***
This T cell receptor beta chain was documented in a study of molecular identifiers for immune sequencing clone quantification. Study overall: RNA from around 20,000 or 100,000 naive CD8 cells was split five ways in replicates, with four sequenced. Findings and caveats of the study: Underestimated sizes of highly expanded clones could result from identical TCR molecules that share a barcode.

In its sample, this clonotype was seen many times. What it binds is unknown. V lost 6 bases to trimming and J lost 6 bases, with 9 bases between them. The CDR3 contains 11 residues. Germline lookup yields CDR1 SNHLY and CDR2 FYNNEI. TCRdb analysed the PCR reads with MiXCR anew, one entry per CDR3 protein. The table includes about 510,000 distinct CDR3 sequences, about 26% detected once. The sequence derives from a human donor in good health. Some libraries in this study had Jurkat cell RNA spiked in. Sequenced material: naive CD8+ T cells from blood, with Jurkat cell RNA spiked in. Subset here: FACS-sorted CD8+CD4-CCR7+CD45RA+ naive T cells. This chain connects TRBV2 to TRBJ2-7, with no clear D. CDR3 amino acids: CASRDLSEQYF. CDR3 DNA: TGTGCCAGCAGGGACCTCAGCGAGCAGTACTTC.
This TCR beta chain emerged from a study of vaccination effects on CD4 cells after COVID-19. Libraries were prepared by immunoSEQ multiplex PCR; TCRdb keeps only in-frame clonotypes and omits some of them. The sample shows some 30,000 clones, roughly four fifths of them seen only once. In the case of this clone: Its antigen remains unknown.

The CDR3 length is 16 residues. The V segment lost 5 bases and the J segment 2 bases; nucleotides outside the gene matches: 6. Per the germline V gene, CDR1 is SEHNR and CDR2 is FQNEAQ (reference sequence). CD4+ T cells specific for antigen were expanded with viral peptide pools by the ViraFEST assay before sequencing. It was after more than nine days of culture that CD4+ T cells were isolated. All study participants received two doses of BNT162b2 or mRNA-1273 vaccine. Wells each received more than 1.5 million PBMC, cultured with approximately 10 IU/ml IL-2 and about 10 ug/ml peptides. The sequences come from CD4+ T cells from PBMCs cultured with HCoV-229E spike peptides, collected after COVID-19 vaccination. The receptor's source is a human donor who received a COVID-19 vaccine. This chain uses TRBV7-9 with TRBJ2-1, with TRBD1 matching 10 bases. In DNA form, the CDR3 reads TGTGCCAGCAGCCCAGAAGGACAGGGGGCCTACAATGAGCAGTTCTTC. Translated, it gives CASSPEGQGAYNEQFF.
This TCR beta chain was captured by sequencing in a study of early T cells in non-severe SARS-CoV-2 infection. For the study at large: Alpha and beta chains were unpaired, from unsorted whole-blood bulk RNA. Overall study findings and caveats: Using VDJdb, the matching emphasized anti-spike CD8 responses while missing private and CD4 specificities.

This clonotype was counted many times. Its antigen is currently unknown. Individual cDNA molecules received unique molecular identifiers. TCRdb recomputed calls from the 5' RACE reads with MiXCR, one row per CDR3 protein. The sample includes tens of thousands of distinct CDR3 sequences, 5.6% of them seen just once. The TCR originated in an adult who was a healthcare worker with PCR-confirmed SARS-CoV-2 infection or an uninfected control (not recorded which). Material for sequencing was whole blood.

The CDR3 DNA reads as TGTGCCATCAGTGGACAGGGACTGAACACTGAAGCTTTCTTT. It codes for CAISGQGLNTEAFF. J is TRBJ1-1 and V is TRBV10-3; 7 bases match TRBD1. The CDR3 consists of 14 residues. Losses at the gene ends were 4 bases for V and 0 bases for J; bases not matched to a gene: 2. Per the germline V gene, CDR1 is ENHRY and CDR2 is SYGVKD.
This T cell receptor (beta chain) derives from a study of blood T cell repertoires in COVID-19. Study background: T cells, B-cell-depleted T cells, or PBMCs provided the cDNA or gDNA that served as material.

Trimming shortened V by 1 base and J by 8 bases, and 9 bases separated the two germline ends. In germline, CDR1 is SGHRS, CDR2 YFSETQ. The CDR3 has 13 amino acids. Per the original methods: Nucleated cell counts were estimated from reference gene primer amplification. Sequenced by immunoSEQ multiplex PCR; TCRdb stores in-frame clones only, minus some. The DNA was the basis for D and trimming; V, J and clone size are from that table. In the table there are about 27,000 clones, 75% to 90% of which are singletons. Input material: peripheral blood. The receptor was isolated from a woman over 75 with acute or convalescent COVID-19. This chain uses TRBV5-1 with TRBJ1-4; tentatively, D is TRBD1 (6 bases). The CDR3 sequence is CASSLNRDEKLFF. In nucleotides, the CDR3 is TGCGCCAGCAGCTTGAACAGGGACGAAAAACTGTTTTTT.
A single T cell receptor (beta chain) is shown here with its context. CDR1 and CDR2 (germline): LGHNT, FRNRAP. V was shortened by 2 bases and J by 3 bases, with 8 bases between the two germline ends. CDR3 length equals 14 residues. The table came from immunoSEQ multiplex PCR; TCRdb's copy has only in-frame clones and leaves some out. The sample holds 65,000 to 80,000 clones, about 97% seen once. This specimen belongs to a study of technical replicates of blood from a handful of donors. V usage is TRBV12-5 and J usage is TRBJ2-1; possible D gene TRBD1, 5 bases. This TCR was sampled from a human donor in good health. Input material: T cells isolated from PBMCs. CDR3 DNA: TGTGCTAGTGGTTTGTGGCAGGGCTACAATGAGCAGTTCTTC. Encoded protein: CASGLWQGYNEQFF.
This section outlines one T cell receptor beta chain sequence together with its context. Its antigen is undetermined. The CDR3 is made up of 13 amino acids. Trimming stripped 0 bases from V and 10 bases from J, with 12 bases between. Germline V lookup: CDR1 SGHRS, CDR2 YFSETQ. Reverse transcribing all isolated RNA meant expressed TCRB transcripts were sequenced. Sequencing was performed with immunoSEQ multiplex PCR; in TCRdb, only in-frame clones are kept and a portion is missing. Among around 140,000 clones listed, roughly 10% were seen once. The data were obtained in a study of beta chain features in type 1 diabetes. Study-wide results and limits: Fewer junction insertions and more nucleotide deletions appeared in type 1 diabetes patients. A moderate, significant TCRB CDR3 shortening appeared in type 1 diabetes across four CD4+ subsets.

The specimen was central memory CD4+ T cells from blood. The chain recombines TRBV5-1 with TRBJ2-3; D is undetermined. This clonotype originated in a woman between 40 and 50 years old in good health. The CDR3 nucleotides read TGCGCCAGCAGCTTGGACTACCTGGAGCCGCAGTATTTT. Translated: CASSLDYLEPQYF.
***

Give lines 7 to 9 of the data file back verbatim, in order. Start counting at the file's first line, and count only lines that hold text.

The CDR3 DNA reads as TGTGCCATCAGTGGACAGGGACTGAACACTGAAGCTTTCTTT. It codes for CAISGQGLNTEAFF. J is TRBJ1-1 and V is TRBV10-3; 7 bases match TRBD1. The CDR3 consists of 14 residues. Losses at the gene ends were 4 bases for V and 0 bases for J; bases not matched to a gene: 2. Per the germline V gene, CDR1 is ENHRY and CDR2 is SYGVKD.
This T cell receptor (beta chain) derives from a study of blood T cell repertoires in COVID-19. Study background: T cells, B-cell-depleted T cells, or PBMCs provided the cDNA or gDNA that served as material.

Trimming shortened V by 1 base and J by 8 bases, and 9 bases separated the two germline ends. In germline, CDR1 is SGHRS, CDR2 YFSETQ. The CDR3 has 13 amino acids. Per the original methods: Nucleated cell counts were estimated from reference gene primer amplification. Sequenced by immunoSEQ multiplex PCR; TCRdb stores in-frame clones only, minus some. The DNA was the basis for D and trimming; V, J and clone size are from that table. In the table there are about 27,000 clones, 75% to 90% of which are singletons. Input material: peripheral blood. The receptor was isolated from a woman over 75 with acute or convalescent COVID-19. This chain uses TRBV5-1 with TRBJ1-4; tentatively, D is TRBD1 (6 bases). The CDR3 sequence is CASSLNRDEKLFF. In nucleotides, the CDR3 is TGCGCCAGCAGCTTGAACAGGGACGAAAAACTGTTTTTT.